Poland's Monetary Policy Council (MPC) left its benchmark interest rate at a record-low 1.5% on January 14. The meeting was the last before several members are due to be replaced by the Law and Justice (PiS) government, which is seeking a dovish stance.
As was the case with several previous meetings, the decision to hold came as no surprise. The MPC reiterated in a statement that economic growth remains stable, powered by domestic demand.
Deflation, meanwhile, is still being driven by external factors - low commodity prices in other words - that are beyond control of domestic monetary policy, it also reiterated. Prices dropped 0.5% in December, according to a flash estimate from statistics office GUS, published on January 4.
"The MPC has decided to retain interest rates on an unchanged level, as in the context of available data and forecasts the rates’ current level is supportive of keeping the Polish economy on the path of sustainable growth and allows to retain macroeconomic balance," the MPC said in a statement.
“Better evaluation of the expected inflation path and growth dynamics will be possible when the new inflation projection is released in March,” the council added.
That's a clear hint that the departing members of the MPC expect their replacements, which will arrive in in February and March, may have a different view. The term of central bank governor, and head of the MPC, Marek Belka ends in June.
Erste suggests the statement means it might not be long before the central bank returns to easing. “Our baseline scenario assumes a 50bp cut in [the first half of 2016]. We see March as the first possible timing for such a decision, as the new inflation projection will be released then,” Katarzyna Rzentarzewska writes.
The current MPC's projection is that CPI will average as low as -0.9% in 2015. Inflation is expected to accelerate in 2016, but within a range of 0.4%-1.8%. Economic growth is expected at 2.9%-3.9% in 2015. However, Belka said that the NBP's inflation projection for 2016 will drop by a significant margin, and confirmed that deflation will not end with 2015 as previously forecast, but will last well into this year.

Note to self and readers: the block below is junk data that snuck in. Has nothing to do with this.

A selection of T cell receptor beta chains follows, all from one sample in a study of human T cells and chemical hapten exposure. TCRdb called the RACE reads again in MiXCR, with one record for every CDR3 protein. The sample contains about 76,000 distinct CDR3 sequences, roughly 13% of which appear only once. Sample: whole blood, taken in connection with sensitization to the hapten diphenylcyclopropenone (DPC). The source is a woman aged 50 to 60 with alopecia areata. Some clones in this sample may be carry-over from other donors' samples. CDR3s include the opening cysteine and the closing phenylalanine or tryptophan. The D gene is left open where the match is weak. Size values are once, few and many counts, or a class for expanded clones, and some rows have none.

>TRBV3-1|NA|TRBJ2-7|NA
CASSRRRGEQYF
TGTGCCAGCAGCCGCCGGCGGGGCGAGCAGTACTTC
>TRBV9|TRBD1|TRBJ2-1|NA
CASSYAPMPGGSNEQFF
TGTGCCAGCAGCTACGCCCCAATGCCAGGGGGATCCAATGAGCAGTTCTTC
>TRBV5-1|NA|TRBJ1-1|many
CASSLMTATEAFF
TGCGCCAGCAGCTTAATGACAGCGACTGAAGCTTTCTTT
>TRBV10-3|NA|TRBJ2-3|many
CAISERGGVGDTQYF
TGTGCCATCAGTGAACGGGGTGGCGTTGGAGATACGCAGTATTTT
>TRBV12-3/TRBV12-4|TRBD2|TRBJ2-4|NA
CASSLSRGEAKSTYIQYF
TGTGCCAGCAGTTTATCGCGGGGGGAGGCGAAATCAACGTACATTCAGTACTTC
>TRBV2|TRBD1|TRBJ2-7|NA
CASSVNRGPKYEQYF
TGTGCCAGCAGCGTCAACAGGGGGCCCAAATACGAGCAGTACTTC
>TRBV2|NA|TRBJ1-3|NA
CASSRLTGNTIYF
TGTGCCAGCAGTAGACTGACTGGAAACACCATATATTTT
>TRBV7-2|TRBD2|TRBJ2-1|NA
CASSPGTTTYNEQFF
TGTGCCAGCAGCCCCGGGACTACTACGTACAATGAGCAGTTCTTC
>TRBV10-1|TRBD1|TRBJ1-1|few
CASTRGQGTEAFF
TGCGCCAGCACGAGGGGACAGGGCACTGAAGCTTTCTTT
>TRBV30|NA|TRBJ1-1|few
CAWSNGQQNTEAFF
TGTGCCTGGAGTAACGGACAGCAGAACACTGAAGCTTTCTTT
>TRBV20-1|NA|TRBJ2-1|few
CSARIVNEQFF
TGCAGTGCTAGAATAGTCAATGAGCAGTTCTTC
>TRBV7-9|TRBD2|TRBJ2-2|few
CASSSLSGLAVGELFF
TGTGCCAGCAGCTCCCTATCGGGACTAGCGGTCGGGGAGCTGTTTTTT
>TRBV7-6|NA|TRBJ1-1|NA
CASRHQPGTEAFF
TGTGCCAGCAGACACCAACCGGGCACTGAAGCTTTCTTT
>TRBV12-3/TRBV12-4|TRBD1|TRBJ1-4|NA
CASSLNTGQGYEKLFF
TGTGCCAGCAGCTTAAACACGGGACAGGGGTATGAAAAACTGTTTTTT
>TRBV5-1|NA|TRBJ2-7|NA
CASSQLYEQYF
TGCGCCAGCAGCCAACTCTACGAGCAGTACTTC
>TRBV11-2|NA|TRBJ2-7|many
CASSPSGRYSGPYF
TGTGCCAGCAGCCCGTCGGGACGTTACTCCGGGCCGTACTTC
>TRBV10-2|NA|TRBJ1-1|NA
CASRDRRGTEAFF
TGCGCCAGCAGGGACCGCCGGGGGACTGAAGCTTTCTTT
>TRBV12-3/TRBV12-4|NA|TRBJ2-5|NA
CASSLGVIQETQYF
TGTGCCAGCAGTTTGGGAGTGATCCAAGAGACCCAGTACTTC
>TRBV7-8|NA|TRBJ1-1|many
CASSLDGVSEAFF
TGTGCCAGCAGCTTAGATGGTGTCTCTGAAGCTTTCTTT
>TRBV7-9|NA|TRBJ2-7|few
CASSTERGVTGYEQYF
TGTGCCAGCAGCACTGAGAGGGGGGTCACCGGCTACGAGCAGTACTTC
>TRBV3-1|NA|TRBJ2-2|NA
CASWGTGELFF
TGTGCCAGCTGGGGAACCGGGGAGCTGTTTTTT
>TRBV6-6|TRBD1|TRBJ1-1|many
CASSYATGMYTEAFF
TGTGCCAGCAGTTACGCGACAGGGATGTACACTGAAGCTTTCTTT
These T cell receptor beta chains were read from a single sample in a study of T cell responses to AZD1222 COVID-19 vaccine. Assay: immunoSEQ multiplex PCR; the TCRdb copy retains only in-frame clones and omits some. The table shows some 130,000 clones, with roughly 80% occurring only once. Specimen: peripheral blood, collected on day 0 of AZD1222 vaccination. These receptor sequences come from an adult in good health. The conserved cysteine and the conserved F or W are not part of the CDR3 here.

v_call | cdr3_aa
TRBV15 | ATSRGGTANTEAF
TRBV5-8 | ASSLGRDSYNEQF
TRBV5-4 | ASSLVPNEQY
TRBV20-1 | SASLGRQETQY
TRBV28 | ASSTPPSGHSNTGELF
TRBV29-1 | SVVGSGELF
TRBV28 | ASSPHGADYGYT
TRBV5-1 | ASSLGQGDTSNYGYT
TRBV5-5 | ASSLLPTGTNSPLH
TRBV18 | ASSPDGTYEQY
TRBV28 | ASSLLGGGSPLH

Therefore, the suggestion is that it is the volatile currency holding back easing. “The only, but important, factor possibly holding off a decision on monetary easing is the weak zloty. The EUR/PLN went up to 4.39 today,” Erste adds.
Overall, eight of the 10 members on the council are due to be replaced in the next two months. The first three new members were officially elected by the Senate on January 13. A further two are expected to be approved on January 15 by the lower house.
However, there is no guarantee that the PiS appointees will automatically push for a renewed easing cycle. The Senate candidates, - Eugeniusz Gatnar, Jerzy Kropiwnicki, and Marek Chrzanowski - were anything but clear that they would support further cuts to the benchmark in their appearances before parliamentarians. While Chrzanowski told the Senate it is “obvious economic growth can be stimulated by monetary policy,” Gatnar noted the central bank has “many monetary policy tools" at its disposal.
Still, concensus appears to be building among analysts that the worse-than-predicted inflation picture will spur the new council into action soon. Joining Erste, BZWBK analysts write: "In our view, the downward revision of the inflation path ... and the extended period of deflation will favour monetary policy easing. We expect a rate cut by 25 bp in March, after the release of a new inflation report, and the next one probably in the second quarter."
Standard & Poor’s (S&P) Global Ratings affirmed on March 16 its 'BB-/B' long- and short-term foreign and local currency sovereign credit ratings on Macedonia, keeping the outlook ... more
The cost of insuring exposure to Turkish debt grew to a one-month high on March 16 as anxieties about Turkey’s economic difficulties and the Afrin military showdown in Syria unsettled markets. ... more
Turkish bond prices fell on March 13 as a growing set of economic and political anxieties left investors fretting. To add ... more